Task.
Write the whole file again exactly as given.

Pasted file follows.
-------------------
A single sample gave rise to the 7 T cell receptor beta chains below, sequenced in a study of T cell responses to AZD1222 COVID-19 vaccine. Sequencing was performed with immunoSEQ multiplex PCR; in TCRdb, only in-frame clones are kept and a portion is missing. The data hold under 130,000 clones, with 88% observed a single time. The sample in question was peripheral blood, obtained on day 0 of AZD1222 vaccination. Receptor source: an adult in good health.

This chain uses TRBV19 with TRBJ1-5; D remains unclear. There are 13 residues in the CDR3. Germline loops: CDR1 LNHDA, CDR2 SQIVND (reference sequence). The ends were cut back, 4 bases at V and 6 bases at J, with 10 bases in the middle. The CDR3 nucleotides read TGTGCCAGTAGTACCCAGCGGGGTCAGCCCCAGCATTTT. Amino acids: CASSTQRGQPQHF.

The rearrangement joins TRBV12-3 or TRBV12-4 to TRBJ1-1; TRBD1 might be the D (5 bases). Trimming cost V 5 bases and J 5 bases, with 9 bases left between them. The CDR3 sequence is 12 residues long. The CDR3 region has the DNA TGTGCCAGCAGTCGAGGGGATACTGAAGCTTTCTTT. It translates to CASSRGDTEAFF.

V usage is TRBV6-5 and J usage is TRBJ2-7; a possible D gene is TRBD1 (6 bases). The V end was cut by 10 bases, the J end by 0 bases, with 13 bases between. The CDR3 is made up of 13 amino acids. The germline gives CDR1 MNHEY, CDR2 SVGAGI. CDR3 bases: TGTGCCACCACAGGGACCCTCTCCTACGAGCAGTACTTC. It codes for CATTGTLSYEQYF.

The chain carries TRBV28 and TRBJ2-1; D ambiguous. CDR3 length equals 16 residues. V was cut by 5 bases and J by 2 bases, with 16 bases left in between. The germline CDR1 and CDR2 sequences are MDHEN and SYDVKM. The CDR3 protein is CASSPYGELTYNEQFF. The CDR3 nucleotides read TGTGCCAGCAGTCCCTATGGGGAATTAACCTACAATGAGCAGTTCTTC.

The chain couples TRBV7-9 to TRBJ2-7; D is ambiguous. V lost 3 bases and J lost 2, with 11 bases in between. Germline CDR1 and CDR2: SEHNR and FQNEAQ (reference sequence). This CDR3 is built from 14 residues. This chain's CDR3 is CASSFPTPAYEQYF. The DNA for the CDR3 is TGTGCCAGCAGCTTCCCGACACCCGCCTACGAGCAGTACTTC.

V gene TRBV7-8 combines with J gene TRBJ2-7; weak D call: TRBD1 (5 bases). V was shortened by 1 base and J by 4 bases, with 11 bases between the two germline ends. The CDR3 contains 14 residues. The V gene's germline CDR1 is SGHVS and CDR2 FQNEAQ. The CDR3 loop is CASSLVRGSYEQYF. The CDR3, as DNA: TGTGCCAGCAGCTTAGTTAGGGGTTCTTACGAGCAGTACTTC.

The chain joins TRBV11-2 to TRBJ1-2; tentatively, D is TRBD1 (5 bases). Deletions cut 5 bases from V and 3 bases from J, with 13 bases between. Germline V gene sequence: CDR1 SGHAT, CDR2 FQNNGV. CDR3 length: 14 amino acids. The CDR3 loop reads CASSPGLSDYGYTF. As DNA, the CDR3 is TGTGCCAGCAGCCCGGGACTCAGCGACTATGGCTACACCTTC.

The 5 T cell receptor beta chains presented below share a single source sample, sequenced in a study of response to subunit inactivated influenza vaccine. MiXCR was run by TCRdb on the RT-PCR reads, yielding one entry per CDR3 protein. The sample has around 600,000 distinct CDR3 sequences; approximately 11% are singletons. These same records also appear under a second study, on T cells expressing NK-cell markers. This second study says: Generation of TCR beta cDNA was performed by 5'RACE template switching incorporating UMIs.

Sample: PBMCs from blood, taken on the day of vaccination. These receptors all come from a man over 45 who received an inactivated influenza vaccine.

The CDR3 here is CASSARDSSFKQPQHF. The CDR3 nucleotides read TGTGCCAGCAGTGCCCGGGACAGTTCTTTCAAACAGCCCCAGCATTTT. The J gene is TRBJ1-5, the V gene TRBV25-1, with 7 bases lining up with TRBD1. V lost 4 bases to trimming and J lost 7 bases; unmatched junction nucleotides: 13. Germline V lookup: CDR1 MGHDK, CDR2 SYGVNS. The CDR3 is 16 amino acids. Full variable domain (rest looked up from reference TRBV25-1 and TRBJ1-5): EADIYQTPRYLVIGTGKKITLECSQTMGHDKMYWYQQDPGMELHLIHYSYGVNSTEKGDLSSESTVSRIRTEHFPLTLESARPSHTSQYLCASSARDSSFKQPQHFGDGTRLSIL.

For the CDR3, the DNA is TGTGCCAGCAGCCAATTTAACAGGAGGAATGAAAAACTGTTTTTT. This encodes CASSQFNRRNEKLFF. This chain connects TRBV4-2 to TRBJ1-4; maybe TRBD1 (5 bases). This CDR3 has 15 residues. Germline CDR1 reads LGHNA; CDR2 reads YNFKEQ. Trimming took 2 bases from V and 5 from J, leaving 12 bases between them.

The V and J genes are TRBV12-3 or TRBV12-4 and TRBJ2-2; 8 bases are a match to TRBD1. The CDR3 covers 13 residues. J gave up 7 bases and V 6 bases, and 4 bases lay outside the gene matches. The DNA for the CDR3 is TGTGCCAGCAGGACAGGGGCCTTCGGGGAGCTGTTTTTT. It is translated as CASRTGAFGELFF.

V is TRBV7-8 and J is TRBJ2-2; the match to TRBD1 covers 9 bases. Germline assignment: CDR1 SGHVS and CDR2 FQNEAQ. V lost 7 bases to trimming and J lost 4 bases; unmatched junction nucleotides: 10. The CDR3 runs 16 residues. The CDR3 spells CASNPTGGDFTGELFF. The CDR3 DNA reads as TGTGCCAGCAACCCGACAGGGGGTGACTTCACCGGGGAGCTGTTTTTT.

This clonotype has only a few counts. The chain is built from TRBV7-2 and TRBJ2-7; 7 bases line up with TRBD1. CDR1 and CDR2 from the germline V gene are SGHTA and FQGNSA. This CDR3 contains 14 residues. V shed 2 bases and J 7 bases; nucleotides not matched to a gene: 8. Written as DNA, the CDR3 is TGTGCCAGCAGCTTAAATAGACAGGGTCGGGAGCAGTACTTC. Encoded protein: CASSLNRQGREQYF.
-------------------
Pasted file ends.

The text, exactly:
A single sample gave rise to the 7 T cell receptor beta chains below, sequenced in a study of T cell responses to AZD1222 COVID-19 vaccine. Sequencing was performed with immunoSEQ multiplex PCR; in TCRdb, only in-frame clones are kept and a portion is missing. The data hold under 130,000 clones, with 88% observed a single time. The sample in question was peripheral blood, obtained on day 0 of AZD1222 vaccination. Receptor source: an adult in good health.

This chain uses TRBV19 with TRBJ1-5; D remains unclear. There are 13 residues in the CDR3. Germline loops: CDR1 LNHDA, CDR2 SQIVND (reference sequence). The ends were cut back, 4 bases at V and 6 bases at J, with 10 bases in the middle. The CDR3 nucleotides read TGTGCCAGTAGTACCCAGCGGGGTCAGCCCCAGCATTTT. Amino acids: CASSTQRGQPQHF.

The rearrangement joins TRBV12-3 or TRBV12-4 to TRBJ1-1; TRBD1 might be the D (5 bases). Trimming cost V 5 bases and J 5 bases, with 9 bases left between them. The CDR3 sequence is 12 residues long. The CDR3 region has the DNA TGTGCCAGCAGTCGAGGGGATACTGAAGCTTTCTTT. It translates to CASSRGDTEAFF.

V usage is TRBV6-5 and J usage is TRBJ2-7; a possible D gene is TRBD1 (6 bases). The V end was cut by 10 bases, the J end by 0 bases, with 13 bases between. The CDR3 is made up of 13 amino acids. The germline gives CDR1 MNHEY, CDR2 SVGAGI. CDR3 bases: TGTGCCACCACAGGGACCCTCTCCTACGAGCAGTACTTC. It codes for CATTGTLSYEQYF.

The chain carries TRBV28 and TRBJ2-1; D ambiguous. CDR3 length equals 16 residues. V was cut by 5 bases and J by 2 bases, with 16 bases left in between. The germline CDR1 and CDR2 sequences are MDHEN and SYDVKM. The CDR3 protein is CASSPYGELTYNEQFF. The CDR3 nucleotides read TGTGCCAGCAGTCCCTATGGGGAATTAACCTACAATGAGCAGTTCTTC.

The chain couples TRBV7-9 to TRBJ2-7; D is ambiguous. V lost 3 bases and J lost 2, with 11 bases in between. Germline CDR1 and CDR2: SEHNR and FQNEAQ (reference sequence). This CDR3 is built from 14 residues. This chain's CDR3 is CASSFPTPAYEQYF. The DNA for the CDR3 is TGTGCCAGCAGCTTCCCGACACCCGCCTACGAGCAGTACTTC.

V gene TRBV7-8 combines with J gene TRBJ2-7; weak D call: TRBD1 (5 bases). V was shortened by 1 base and J by 4 bases, with 11 bases between the two germline ends. The CDR3 contains 14 residues. The V gene's germline CDR1 is SGHVS and CDR2 FQNEAQ. The CDR3 loop is CASSLVRGSYEQYF. The CDR3, as DNA: TGTGCCAGCAGCTTAGTTAGGGGTTCTTACGAGCAGTACTTC.

The chain joins TRBV11-2 to TRBJ1-2; tentatively, D is TRBD1 (5 bases). Deletions cut 5 bases from V and 3 bases from J, with 13 bases between. Germline V gene sequence: CDR1 SGHAT, CDR2 FQNNGV. CDR3 length: 14 amino acids. The CDR3 loop reads CASSPGLSDYGYTF. As DNA, the CDR3 is TGTGCCAGCAGCCCGGGACTCAGCGACTATGGCTACACCTTC.

The 5 T cell receptor beta chains presented below share a single source sample, sequenced in a study of response to subunit inactivated influenza vaccine. MiXCR was run by TCRdb on the RT-PCR reads, yielding one entry per CDR3 protein. The sample has around 600,000 distinct CDR3 sequences; approximately 11% are singletons. These same records also appear under a second study, on T cells expressing NK-cell markers. This second study says: Generation of TCR beta cDNA was performed by 5'RACE template switching incorporating UMIs.

Sample: PBMCs from blood, taken on the day of vaccination. These receptors all come from a man over 45 who received an inactivated influenza vaccine.

The CDR3 here is CASSARDSSFKQPQHF. The CDR3 nucleotides read TGTGCCAGCAGTGCCCGGGACAGTTCTTTCAAACAGCCCCAGCATTTT. The J gene is TRBJ1-5, the V gene TRBV25-1, with 7 bases lining up with TRBD1. V lost 4 bases to trimming and J lost 7 bases; unmatched junction nucleotides: 13. Germline V lookup: CDR1 MGHDK, CDR2 SYGVNS. The CDR3 is 16 amino acids. Full variable domain (rest looked up from reference TRBV25-1 and TRBJ1-5): EADIYQTPRYLVIGTGKKITLECSQTMGHDKMYWYQQDPGMELHLIHYSYGVNSTEKGDLSSESTVSRIRTEHFPLTLESARPSHTSQYLCASSARDSSFKQPQHFGDGTRLSIL.

For the CDR3, the DNA is TGTGCCAGCAGCCAATTTAACAGGAGGAATGAAAAACTGTTTTTT. This encodes CASSQFNRRNEKLFF. This chain connects TRBV4-2 to TRBJ1-4; maybe TRBD1 (5 bases). This CDR3 has 15 residues. Germline CDR1 reads LGHNA; CDR2 reads YNFKEQ. Trimming took 2 bases from V and 5 from J, leaving 12 bases between them.

The V and J genes are TRBV12-3 or TRBV12-4 and TRBJ2-2; 8 bases are a match to TRBD1. The CDR3 covers 13 residues. J gave up 7 bases and V 6 bases, and 4 bases lay outside the gene matches. The DNA for the CDR3 is TGTGCCAGCAGGACAGGGGCCTTCGGGGAGCTGTTTTTT. It is translated as CASRTGAFGELFF.

V is TRBV7-8 and J is TRBJ2-2; the match to TRBD1 covers 9 bases. Germline assignment: CDR1 SGHVS and CDR2 FQNEAQ. V lost 7 bases to trimming and J lost 4 bases; unmatched junction nucleotides: 10. The CDR3 runs 16 residues. The CDR3 spells CASNPTGGDFTGELFF. The CDR3 DNA reads as TGTGCCAGCAACCCGACAGGGGGTGACTTCACCGGGGAGCTGTTTTTT.

This clonotype has only a few counts. The chain is built from TRBV7-2 and TRBJ2-7; 7 bases line up with TRBD1. CDR1 and CDR2 from the germline V gene are SGHTA and FQGNSA. This CDR3 contains 14 residues. V shed 2 bases and J 7 bases; nucleotides not matched to a gene: 8. Written as DNA, the CDR3 is TGTGCCAGCAGCTTAAATAGACAGGGTCGGGAGCAGTACTTC. Encoded protein: CASSLNRQGREQYF.